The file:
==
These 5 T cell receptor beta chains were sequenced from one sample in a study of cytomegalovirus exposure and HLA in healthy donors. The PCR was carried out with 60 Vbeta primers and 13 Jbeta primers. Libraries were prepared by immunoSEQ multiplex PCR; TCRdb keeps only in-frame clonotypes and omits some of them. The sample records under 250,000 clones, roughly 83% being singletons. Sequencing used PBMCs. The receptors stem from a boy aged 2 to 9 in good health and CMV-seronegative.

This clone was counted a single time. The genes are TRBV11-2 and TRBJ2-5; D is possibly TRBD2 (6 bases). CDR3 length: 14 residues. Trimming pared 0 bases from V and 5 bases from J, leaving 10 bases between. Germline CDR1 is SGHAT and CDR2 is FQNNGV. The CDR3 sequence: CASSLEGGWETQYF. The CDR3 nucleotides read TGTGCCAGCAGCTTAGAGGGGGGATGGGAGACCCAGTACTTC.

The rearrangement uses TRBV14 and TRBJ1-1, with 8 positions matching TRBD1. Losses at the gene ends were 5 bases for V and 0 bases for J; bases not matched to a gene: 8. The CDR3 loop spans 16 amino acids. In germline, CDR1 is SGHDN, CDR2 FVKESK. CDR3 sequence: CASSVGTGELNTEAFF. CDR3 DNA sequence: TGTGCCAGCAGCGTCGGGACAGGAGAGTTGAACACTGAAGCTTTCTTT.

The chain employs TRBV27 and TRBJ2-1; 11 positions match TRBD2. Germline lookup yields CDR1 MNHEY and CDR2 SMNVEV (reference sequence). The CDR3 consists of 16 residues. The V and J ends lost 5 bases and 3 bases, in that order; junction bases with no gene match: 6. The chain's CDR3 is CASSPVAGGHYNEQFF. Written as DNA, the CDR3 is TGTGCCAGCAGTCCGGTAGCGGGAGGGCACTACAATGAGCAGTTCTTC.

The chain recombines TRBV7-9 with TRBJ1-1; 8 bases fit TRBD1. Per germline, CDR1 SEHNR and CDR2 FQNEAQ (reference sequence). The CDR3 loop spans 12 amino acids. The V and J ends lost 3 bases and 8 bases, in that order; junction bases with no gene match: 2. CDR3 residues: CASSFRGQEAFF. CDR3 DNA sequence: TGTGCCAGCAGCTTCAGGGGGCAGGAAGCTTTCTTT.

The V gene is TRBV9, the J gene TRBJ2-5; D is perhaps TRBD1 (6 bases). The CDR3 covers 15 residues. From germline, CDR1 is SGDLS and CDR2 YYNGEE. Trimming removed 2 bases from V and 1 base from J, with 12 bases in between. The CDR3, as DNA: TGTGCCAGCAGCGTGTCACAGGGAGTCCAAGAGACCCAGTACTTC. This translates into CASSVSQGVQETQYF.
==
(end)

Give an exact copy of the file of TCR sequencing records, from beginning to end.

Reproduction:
These 5 T cell receptor beta chains were sequenced from one sample in a study of cytomegalovirus exposure and HLA in healthy donors. The PCR was carried out with 60 Vbeta primers and 13 Jbeta primers. Libraries were prepared by immunoSEQ multiplex PCR; TCRdb keeps only in-frame clonotypes and omits some of them. The sample records under 250,000 clones, roughly 83% being singletons. Sequencing used PBMCs. The receptors stem from a boy aged 2 to 9 in good health and CMV-seronegative.

This clone was counted a single time. The genes are TRBV11-2 and TRBJ2-5; D is possibly TRBD2 (6 bases). CDR3 length: 14 residues. Trimming pared 0 bases from V and 5 bases from J, leaving 10 bases between. Germline CDR1 is SGHAT and CDR2 is FQNNGV. The CDR3 sequence: CASSLEGGWETQYF. The CDR3 nucleotides read TGTGCCAGCAGCTTAGAGGGGGGATGGGAGACCCAGTACTTC.

The rearrangement uses TRBV14 and TRBJ1-1, with 8 positions matching TRBD1. Losses at the gene ends were 5 bases for V and 0 bases for J; bases not matched to a gene: 8. The CDR3 loop spans 16 amino acids. In germline, CDR1 is SGHDN, CDR2 FVKESK. CDR3 sequence: CASSVGTGELNTEAFF. CDR3 DNA sequence: TGTGCCAGCAGCGTCGGGACAGGAGAGTTGAACACTGAAGCTTTCTTT.

The chain employs TRBV27 and TRBJ2-1; 11 positions match TRBD2. Germline lookup yields CDR1 MNHEY and CDR2 SMNVEV (reference sequence). The CDR3 consists of 16 residues. The V and J ends lost 5 bases and 3 bases, in that order; junction bases with no gene match: 6. The chain's CDR3 is CASSPVAGGHYNEQFF. Written as DNA, the CDR3 is TGTGCCAGCAGTCCGGTAGCGGGAGGGCACTACAATGAGCAGTTCTTC.

The chain recombines TRBV7-9 with TRBJ1-1; 8 bases fit TRBD1. Per germline, CDR1 SEHNR and CDR2 FQNEAQ (reference sequence). The CDR3 loop spans 12 amino acids. The V and J ends lost 3 bases and 8 bases, in that order; junction bases with no gene match: 2. CDR3 residues: CASSFRGQEAFF. CDR3 DNA sequence: TGTGCCAGCAGCTTCAGGGGGCAGGAAGCTTTCTTT.

The V gene is TRBV9, the J gene TRBJ2-5; D is perhaps TRBD1 (6 bases). The CDR3 covers 15 residues. From germline, CDR1 is SGDLS and CDR2 YYNGEE. Trimming removed 2 bases from V and 1 base from J, with 12 bases in between. The CDR3, as DNA: TGTGCCAGCAGCGTGTCACAGGGAGTCCAAGAGACCCAGTACTTC. This translates into CASSVSQGVQETQYF.